Joanna L. Grossman, SMU Dedman School of Law professor, and Lawrence M. Friedman, a Stanford Law professor, comment on the decreased privacy of the modern world, as recently illustrated by the very public identification of some of the alt-right demonstrators in Charlottesville, Virginia, from photos and videos of the rally. Grossman and Friedman point out that technology is making anonymity a thing of the past and that only affirmative legislative changes, such as recognition of a “right to be forgotten,” can alter that course.
Illinois Law dean and professor Vikram David Amar comments on the proposal by Tim Draper to split California into several states. Amar highlights some of the legal issues with such a proposal.
George Washington law professor and economist Neil H. Buchanan comments on the response of Louise Linton, wife of Treasury Secretary Steve Mnuchin, to criticism regarding her bragging about wearing expensive clothes in a government jet. Buchanan points out that Linton’s path to fortune is based not on her hard work but largely on circumstances beyond her control, and he argues that simply being a billionaire does not necessarily mean one has positively contributed to society to get there.
Cornell University law professor Michael C. Dorf uses the refusal of private internet domain registrars to do business with neo-Nazi website The Daily Stormer to illustrate the need for a change in the law. Dorf acknowledges that in the case of The Daily Stormer, no rights were violated, and the companies acted within their terms of service. However, Dorf argues that Congress should impose obligations to respect freedom of speech on companies that provide essential internet services to avoid the future possibility that such private companies stifle speech of worthy organizations and legitimate causes.
George Washington law professor and economist Neil H. Buchanan warns of the false distinction between being racist and supporting racist policies. Buchanan points out racism is not limited to those marching with Nazis and Klansmen; to consistently support policies that invariably harm disadvantaged people is its own form of racism and is itself reproachable.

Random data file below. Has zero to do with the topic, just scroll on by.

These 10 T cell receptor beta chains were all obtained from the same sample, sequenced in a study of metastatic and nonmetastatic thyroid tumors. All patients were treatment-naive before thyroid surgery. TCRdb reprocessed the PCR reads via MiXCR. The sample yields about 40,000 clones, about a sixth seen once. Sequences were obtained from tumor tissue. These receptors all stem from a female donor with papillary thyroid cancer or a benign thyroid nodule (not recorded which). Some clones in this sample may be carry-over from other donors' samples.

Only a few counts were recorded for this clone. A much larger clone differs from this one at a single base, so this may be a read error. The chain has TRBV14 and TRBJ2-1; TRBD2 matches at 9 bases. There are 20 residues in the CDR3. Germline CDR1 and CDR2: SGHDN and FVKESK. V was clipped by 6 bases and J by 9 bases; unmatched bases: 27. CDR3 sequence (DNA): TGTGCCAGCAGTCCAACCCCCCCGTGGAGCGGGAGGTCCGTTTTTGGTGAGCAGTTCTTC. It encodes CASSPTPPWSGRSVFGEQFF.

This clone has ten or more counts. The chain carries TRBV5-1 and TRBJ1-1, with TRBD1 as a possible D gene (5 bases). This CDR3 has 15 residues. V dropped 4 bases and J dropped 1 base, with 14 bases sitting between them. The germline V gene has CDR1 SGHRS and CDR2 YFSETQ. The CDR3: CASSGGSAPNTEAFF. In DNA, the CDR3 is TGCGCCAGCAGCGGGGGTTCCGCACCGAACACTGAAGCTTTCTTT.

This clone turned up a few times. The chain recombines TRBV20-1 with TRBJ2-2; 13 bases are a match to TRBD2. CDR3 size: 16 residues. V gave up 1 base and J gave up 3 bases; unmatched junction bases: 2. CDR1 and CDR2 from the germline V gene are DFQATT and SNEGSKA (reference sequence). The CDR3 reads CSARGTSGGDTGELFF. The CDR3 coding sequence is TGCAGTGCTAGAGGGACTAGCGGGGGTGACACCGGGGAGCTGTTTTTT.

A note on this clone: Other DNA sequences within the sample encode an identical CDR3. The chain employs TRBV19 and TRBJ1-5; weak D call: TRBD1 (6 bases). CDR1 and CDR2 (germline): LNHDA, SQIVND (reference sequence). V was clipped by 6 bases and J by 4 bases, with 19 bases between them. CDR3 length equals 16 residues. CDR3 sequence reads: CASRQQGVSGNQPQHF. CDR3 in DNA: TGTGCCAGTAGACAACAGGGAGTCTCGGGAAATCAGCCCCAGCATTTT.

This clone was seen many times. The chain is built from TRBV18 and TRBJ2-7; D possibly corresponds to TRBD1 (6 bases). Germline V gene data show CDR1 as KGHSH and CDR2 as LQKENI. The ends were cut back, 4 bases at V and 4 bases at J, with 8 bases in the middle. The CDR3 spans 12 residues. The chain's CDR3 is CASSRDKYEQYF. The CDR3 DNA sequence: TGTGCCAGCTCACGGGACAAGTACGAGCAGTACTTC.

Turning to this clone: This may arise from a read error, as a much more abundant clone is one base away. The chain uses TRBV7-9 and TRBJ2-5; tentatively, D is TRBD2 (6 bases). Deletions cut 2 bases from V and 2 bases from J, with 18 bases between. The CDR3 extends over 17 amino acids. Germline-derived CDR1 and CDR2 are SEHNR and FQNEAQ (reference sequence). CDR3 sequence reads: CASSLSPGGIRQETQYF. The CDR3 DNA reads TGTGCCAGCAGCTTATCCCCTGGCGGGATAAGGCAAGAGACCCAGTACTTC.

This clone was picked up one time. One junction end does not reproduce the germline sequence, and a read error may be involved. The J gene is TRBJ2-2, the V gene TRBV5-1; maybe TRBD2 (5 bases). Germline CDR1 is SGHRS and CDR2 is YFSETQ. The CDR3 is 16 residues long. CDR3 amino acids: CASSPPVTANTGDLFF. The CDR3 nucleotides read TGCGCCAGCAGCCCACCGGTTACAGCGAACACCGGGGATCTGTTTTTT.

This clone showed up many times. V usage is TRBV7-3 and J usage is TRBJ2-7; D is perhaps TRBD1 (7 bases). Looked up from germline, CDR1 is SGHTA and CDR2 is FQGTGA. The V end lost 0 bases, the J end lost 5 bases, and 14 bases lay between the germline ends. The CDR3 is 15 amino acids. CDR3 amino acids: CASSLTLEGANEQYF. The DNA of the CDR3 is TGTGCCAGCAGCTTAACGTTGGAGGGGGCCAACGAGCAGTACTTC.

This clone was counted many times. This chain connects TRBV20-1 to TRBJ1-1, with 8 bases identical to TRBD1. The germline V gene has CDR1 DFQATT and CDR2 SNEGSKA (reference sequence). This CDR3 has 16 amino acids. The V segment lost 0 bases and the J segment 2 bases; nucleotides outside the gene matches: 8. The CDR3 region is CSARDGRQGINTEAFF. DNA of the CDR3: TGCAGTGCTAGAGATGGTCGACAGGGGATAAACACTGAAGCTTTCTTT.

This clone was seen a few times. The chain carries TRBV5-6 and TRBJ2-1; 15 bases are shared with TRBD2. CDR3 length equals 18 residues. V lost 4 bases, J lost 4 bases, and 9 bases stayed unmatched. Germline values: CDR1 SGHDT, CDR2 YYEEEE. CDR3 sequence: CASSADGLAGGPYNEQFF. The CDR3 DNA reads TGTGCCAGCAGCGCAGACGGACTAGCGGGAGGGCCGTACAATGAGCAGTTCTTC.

Cornell University law professor Joseph Margulies comments on the announcement by the White House that it would expand the U.S. prison at Guantanamo. Margulies describes the role that Guantanamo has taken on—including its extremely high cost of operations—and the symbolic role it has for Donald Trump and his supporters.
Marci A. Hamilton, a professor and resident senior fellow in the Fox Leadership Program at the University of Pennsylvania, minces no words in criticizing President Trump’s taking sides with neo-Nazis and supporters of the KKK. Hamilton calls upon everyone to make known where they stand—either with Trump in betraying fundamental American values, or on the side of decency.
Cornell University law professor Sherry F. Colb explains the meaning behind an Alabama law governing minors who wish to have an abortion but are unable or unwilling to get their parents’ consent. Colb argues that the law was correctly struck down in federal court, but that the message the law’s passage sends is clearly hostile to women’s right to abortion.
Chapman University Fowler School of Law professor Ronald D. Rotunda explains his legal conclusion in the opinion letter he authored for Ken Star regarding the ability of a federal grand jury to indict a sitting president. Rotunda points out that the key difference between then and now is the presence of a special prosecutor statute protecting independent counsel from removal.
Illinois Law dean and professor Vikram David Amar comments on the recent indications that the Trump Justice Department will investigate and possibly sue colleges and universities that make use of race-based affirmative action. Without expressing views as to the merits of pending lawsuits, Amar explains how one can simultaneously support race-based affirmative action and oppose the so-called “Asian penalty”—that is, systematically requiring Asian American applicants to have higher scores than white applicants.